Weekly Recipe: Tagine Chicken with Quinoa and Stewed Vegetables

One of my New Year’s resolutions is to cook a recipe each week that I haven’t cooked before.  This week my new recipe is tagine chicken with quinoa and stewed vegetables.  I found both recipes on Allrecipes.com – it’s a great website to visit for inspiration.  I followed the recipe for tagine chicken pretty closely, and I just used the stewed veggies recipe as a jumping off point for what I actually made.

I had all of the ingredients for the tagine chicken except for the couscous.  So I stopped in at the grocery store to pick some up.  Upon looking at the box and reading the ingredients list, I realized that couscous is highly processed.  *sigh*  So I looked around for 100% whole grain couscous to no avail.  I’m sure it exists, but not in that particular grocery store.  Then I caught site of quinoa.  It seemed healthier than the couscous, so I bought it.  It was pretty good! The main dish was easy to make and made my house smell delicious!

Then I realized that I’d be feeding a bunch of people and there probably wasn’t enough without some kind of side dish, so I did a search for Vegetables on allrecipes.  I found the recipe for vegetable tagine and used it as the basis for the stewed veggies I actually made.  So, here’s what I did with those:

Moroccan Inspired Stewed Vegetables

  • 2 Tbsp olive oil
  • 1 bell pepper, seeded and chopped
  • 1 onion, chopped
  • 3 cloves garlic, finely chopped
  • 4 carrots chopped
  • 2 potatoes, peeled and chopped
  • 1 head broccoli, chopped into medium-large pieces
  • 1 can sliced stewed tomatoes, low sodium if possible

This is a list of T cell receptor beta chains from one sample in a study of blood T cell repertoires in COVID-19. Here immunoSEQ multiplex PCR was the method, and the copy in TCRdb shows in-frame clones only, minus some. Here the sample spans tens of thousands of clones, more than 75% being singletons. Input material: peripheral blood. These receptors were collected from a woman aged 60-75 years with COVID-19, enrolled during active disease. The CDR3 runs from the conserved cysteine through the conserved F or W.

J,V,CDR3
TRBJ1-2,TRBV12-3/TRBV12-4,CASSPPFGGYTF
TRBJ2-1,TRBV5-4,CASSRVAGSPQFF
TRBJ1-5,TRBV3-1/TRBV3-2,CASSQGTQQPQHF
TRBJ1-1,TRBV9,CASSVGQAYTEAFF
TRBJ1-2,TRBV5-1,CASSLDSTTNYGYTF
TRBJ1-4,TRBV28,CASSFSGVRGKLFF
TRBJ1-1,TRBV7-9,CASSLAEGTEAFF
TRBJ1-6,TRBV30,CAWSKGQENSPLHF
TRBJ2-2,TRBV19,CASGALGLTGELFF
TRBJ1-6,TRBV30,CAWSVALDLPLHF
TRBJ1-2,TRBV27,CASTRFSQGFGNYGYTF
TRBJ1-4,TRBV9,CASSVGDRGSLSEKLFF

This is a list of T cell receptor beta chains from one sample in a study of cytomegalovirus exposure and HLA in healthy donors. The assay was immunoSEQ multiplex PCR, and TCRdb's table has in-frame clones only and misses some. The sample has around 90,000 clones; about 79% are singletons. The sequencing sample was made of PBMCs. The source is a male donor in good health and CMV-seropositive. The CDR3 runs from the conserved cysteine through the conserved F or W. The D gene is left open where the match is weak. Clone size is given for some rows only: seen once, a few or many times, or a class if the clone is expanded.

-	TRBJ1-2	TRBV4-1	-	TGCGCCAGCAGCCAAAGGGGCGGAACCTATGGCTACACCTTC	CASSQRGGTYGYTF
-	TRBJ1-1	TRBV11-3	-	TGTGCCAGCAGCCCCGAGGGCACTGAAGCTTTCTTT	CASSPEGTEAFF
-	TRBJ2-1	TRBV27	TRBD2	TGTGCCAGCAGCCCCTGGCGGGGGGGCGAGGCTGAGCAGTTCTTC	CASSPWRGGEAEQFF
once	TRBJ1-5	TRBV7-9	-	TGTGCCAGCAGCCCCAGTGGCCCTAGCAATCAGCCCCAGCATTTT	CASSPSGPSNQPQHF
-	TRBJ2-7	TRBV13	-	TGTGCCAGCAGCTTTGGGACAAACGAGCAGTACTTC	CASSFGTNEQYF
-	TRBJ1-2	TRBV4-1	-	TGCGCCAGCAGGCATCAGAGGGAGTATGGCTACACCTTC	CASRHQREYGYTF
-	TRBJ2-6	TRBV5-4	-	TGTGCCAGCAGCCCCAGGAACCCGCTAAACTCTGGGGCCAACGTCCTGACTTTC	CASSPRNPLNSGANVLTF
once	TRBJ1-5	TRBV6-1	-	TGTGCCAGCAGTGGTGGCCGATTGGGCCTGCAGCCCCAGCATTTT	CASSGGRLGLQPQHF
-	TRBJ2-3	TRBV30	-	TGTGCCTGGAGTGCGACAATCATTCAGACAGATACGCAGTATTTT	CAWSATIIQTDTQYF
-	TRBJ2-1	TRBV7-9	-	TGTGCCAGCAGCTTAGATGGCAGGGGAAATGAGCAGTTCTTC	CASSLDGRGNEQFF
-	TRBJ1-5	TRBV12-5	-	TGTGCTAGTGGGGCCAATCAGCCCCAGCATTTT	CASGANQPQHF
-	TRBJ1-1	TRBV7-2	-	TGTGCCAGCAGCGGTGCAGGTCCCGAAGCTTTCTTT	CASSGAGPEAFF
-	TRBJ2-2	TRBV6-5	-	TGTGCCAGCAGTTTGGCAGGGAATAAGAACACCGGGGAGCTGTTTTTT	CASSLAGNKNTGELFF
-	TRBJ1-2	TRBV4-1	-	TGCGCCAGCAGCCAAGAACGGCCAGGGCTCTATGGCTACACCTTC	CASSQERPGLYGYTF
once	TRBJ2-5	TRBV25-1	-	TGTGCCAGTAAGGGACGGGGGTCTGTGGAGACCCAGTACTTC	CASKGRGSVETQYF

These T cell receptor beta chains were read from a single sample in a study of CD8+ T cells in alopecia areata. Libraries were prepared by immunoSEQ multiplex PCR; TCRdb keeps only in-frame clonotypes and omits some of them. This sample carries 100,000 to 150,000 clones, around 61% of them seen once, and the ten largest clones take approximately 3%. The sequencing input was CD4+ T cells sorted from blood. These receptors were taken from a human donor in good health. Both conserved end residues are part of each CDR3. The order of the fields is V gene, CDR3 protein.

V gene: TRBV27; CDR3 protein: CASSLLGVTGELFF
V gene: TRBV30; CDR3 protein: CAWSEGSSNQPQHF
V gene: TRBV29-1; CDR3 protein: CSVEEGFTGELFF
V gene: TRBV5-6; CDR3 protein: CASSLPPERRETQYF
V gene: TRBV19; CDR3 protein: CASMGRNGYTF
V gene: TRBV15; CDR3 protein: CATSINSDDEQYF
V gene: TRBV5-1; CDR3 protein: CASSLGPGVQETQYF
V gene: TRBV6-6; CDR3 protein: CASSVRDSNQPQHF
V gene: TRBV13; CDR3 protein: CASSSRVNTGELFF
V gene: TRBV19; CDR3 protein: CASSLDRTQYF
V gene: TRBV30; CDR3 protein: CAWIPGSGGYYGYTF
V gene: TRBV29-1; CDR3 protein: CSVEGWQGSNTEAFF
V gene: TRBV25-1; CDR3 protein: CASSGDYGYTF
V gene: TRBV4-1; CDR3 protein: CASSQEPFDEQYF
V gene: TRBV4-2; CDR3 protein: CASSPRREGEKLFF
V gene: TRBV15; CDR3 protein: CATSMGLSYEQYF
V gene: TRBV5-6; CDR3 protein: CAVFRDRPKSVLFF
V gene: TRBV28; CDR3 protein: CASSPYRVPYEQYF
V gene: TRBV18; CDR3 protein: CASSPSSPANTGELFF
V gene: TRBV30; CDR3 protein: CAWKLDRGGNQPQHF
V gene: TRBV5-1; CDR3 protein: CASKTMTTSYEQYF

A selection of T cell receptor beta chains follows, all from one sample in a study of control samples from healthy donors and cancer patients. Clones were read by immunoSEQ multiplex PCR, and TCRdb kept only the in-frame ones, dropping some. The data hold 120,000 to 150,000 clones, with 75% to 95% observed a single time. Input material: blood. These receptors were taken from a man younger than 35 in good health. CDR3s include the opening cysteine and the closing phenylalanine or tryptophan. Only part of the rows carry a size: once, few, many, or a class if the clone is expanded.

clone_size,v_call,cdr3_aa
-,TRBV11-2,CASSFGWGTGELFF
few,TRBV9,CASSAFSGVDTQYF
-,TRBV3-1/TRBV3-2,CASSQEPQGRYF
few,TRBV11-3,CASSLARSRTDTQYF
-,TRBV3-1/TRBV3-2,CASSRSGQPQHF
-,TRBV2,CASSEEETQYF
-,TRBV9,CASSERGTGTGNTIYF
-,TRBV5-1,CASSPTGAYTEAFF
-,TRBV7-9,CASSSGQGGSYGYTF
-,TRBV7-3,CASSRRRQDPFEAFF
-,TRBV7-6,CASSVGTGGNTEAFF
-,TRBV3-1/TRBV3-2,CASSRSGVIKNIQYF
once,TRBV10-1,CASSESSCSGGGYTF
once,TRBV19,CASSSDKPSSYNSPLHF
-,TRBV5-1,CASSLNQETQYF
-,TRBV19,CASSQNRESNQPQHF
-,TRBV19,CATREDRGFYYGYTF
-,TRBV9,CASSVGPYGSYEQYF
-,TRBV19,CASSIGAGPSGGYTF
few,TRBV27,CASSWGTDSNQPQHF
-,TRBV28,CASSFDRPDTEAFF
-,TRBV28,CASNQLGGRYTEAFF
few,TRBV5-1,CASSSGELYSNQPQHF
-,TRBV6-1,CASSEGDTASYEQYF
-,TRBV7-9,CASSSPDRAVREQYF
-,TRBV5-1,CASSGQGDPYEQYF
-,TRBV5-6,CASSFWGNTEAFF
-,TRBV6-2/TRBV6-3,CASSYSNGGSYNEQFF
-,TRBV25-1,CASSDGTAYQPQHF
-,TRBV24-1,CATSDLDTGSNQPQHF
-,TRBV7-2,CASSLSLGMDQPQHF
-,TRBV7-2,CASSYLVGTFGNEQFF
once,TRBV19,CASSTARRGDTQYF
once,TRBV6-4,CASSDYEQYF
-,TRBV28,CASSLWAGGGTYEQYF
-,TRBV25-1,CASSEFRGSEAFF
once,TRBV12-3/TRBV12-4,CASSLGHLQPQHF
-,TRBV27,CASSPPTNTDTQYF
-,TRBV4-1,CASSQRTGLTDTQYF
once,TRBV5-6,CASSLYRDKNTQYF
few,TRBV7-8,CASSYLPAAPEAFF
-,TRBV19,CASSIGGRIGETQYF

• 2 tbsp  tomato paste
  • 48 oz fat free, low sodium chicken broth
  • 1/4 tsp ground turmeric
  • 1 tsp ground cumin
  • 1/4 tsp ground coriander
  • 1/4 tsp ground cinnamon
  • 1 tsp garlic powder
  • 15 oz can of garbanzo beans, drained and rinsed
  • salt and pepper
  1. Heat the oil in a pot over medium heat.  Add onion, garlic and bell pepper.  Cook until onion is translucent.
  2. Add the carrots, potatoes, broccoli, tomatoes, tomato paste, chicken broth, coriander, cinnamon, garlic powder, turmeric, and cumin.  Bring to a boil and then simmer until potatoes and carrots are tender.
  3. Add the garbanzo beans, salt and pepper.  Simmer until the garbanzos are warmed through.  Serve.

This recipe makes PLENTY of food.  And it goes very far as a side dish.  You could make a vegetarian meal out of it if you put it over couscous or quinoa.

So here’s the downside.  I forgot to take a picture.  That means you don’t get to see all the yumminess for yourself.  You’ll just have to make it and see!  DH really liked it.  Our friends liked it too.  I liked that most of the ingredients didn’t have weird stuff in it.  I mean, the apricots in the chicken dish had a couple of ingredients that protect the color, and the canned stuff all had extra salt, but other than that it was real food.

I’d totally make this stuff again.

12-hour Work Day

When I first started this job, I didn’t see anything wrong with working a 12 hour day once each week.  I thought it wouldn’t be a problem, that I would just pack a lunch and a dinner and that everything would be fine.  But over the past couple of years I learned that the 12 hour day is a bit more complicated than all of that.